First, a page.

When the United States barely lay claim to land west of the Mississippi river, Meriwether Lewis and William Clark traveled west to explore, study, and document a new section of land acquired under President Thomas Jefferson. While the Corps of Discovery’s expedition took years, the same route stands today and is as accessible and explorable as ever. In this blog, we invite you to explore the Lewis and Clark National Historic Trail with us!
Now maintained by the National Parks Service, the Lewis and Clark National Historic Trail stretches 4,900 miles from Pennsylvania all the way to the Pacific Ocean in Oregon. Along the trail lay thousands of museums, parks, historic sites, and much more. Whether you prefer the Native American history of the Great Plains in South Dakota or the peaceful hiking of the Rockies in Montana, you’ll find something you love along the original path of Lewis and Clark.
A great resource for exploring the trail is the Lewis and Clark Travel Experience’s interactive map, which allows you to zoom in and find different things to do along the trail. While the possibilities for recreation, and adventure are seemingly endless along the trail, here are a few different ideas on how to explore the West just like how Lewis and Clark did:
Explore the Lewis and Clark National Historic Trail through camping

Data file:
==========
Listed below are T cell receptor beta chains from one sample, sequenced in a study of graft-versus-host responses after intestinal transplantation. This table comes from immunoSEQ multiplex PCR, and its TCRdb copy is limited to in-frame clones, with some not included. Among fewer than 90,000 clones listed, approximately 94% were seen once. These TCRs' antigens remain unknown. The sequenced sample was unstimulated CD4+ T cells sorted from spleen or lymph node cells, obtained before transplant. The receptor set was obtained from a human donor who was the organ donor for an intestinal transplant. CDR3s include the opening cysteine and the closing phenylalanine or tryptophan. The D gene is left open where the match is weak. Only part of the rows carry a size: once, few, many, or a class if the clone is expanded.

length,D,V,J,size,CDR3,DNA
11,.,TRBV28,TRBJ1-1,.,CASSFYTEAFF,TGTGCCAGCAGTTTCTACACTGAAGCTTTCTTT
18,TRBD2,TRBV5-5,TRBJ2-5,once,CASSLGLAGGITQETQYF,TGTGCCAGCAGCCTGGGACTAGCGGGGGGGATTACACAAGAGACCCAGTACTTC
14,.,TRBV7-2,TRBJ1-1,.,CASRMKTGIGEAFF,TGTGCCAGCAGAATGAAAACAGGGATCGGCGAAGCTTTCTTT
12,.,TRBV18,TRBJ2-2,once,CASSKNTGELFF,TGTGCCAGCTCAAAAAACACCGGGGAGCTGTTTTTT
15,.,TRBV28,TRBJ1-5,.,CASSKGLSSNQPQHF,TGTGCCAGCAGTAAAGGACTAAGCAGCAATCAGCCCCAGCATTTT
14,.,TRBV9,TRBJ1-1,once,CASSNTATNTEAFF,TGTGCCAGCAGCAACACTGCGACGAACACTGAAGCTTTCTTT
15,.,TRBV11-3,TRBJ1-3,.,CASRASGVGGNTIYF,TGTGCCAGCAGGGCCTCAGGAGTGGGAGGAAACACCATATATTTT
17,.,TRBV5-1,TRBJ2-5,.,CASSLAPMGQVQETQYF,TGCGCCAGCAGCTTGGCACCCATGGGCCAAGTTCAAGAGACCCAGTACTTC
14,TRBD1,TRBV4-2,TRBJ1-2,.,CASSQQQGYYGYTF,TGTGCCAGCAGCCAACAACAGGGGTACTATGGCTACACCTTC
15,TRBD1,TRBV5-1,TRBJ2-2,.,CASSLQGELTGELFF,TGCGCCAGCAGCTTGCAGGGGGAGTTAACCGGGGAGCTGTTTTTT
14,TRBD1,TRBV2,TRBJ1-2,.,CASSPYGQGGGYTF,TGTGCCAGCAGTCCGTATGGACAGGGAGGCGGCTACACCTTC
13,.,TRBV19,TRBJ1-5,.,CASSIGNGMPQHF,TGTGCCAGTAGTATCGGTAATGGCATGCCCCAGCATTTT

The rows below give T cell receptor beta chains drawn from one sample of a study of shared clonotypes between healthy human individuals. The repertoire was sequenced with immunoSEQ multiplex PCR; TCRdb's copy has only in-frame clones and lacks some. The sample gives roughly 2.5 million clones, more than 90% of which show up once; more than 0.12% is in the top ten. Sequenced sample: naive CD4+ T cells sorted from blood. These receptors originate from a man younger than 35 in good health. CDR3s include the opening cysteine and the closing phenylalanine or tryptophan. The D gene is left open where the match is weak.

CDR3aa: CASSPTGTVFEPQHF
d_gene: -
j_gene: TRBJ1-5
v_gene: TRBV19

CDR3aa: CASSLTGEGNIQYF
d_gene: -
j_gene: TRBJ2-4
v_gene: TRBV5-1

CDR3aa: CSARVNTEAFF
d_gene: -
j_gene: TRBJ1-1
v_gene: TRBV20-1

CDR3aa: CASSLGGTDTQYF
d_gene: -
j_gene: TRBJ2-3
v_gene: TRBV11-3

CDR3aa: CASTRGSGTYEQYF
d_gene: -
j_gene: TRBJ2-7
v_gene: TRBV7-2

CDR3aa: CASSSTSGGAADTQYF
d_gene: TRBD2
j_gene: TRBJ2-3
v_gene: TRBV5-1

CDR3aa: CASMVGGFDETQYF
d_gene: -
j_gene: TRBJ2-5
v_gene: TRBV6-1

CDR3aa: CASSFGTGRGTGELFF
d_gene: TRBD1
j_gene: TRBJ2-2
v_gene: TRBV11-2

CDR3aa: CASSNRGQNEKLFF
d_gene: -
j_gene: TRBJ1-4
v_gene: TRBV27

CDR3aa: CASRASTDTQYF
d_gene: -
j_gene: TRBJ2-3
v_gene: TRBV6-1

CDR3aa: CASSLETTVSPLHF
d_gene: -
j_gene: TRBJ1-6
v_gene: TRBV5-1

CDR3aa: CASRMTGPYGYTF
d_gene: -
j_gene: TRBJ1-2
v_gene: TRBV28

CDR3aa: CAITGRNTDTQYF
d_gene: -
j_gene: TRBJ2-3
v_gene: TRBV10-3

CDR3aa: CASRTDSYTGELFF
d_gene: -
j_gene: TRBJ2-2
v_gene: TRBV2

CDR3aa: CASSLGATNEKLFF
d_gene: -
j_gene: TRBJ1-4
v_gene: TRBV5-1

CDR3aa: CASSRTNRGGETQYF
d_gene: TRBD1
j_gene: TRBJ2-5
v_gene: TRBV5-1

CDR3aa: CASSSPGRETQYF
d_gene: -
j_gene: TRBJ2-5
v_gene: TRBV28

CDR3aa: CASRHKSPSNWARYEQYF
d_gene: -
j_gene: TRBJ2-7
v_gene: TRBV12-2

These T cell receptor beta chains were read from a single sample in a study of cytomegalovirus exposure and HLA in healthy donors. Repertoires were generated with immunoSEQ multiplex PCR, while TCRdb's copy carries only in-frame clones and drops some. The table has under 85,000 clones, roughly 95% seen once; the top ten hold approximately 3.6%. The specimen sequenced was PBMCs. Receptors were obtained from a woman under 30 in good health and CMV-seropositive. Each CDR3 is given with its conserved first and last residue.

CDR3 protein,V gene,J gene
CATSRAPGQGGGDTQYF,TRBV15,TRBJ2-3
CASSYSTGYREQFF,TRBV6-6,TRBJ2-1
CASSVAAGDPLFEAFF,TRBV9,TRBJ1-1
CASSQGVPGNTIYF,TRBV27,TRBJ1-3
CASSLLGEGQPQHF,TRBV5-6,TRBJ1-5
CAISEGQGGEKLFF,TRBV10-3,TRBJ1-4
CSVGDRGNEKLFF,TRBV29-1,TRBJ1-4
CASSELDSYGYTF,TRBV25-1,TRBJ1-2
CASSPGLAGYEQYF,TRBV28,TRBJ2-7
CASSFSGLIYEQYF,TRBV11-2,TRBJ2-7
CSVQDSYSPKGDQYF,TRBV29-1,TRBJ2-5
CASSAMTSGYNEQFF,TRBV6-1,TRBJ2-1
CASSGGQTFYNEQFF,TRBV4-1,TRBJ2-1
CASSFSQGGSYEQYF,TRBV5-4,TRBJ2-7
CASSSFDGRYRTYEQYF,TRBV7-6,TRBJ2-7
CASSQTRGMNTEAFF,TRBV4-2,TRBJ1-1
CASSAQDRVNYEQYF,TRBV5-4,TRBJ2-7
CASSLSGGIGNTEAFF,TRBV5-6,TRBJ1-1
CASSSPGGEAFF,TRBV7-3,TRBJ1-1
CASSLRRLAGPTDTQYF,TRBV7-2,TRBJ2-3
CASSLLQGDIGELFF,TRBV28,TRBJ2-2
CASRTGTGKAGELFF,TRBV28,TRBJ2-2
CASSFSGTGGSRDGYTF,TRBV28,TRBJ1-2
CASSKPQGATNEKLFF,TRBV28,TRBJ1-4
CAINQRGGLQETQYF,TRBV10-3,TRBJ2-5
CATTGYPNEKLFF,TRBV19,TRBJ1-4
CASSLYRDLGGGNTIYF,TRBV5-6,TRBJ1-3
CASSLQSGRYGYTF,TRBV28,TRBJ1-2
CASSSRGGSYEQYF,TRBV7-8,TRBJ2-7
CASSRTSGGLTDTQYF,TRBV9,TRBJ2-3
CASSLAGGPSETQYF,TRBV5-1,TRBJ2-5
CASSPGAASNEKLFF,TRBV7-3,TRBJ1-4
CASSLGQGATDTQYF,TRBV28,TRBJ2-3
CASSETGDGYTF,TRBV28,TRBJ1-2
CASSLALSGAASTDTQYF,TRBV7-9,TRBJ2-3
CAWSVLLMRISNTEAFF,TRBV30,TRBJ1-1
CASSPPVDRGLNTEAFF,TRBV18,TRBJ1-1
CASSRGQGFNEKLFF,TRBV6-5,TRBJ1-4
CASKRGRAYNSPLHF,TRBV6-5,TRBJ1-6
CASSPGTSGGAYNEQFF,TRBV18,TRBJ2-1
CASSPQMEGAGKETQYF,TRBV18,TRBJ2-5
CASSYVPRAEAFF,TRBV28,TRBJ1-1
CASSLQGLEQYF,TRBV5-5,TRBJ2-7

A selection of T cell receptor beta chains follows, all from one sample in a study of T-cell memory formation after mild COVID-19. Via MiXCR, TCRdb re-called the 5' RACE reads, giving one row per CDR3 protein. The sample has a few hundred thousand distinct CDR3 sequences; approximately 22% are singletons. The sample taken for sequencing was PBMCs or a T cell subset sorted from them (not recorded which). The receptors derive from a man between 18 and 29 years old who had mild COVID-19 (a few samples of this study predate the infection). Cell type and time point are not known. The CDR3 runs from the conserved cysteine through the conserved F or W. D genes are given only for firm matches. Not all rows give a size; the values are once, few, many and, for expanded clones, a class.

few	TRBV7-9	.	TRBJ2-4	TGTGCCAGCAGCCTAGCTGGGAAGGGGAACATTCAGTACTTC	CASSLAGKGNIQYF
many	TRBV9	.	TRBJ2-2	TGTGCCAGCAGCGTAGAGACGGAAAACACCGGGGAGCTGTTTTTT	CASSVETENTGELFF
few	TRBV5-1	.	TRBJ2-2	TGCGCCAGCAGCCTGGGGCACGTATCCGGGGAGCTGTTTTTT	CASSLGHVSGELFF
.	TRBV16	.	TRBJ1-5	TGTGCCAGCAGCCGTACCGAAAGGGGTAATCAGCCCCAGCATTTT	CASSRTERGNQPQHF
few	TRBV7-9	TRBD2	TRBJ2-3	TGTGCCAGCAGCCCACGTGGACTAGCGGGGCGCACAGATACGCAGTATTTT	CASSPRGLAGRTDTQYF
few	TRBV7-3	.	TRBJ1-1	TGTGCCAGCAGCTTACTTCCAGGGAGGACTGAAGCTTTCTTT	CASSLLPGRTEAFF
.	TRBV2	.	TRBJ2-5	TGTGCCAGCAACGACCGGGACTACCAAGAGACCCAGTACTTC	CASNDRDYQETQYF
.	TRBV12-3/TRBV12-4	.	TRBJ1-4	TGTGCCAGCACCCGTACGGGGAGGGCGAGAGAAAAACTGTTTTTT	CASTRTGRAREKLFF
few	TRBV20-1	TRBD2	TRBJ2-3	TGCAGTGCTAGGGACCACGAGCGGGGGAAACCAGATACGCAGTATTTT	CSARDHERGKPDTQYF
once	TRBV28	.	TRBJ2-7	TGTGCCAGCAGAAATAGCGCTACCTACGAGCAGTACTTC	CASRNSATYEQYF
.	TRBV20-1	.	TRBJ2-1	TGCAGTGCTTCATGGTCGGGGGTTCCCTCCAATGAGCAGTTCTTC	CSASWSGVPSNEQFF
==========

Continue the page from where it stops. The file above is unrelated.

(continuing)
As you could imagine, the crew along the Lewis and Clark Expedition couldn’t just grab an AirBnB for the night when things got cold. Instead, the Corps of Discovery relied on camping along its journey — and with how popular camping still is today, it’s hard to go wrong with this tried and true method of exploration. Here are some of the closest campsites to the original journey in each state along the trail
- Pennsylvania: Raccoon Creek State Park is located west of Pittsburgh — nearly in Ohio — and features more than 7,500 acres of land fit with a massive lake for swimming, fishing, or kayaking. Don’t miss the Wildflower Reserve and make sure you take advantage of the tranquil campground.
- West Virginia: Keep heading west along the trail and country roads will take you home to Tomlinson Run State Park, which is seated along the Ohio River in the “panhandle” section of the Mountain State. This 1,400-acre park has the works: fishing, hiking, boating, swimming, and more. If you want a break from typical tent camping, yurt and cabin rentals are available as well.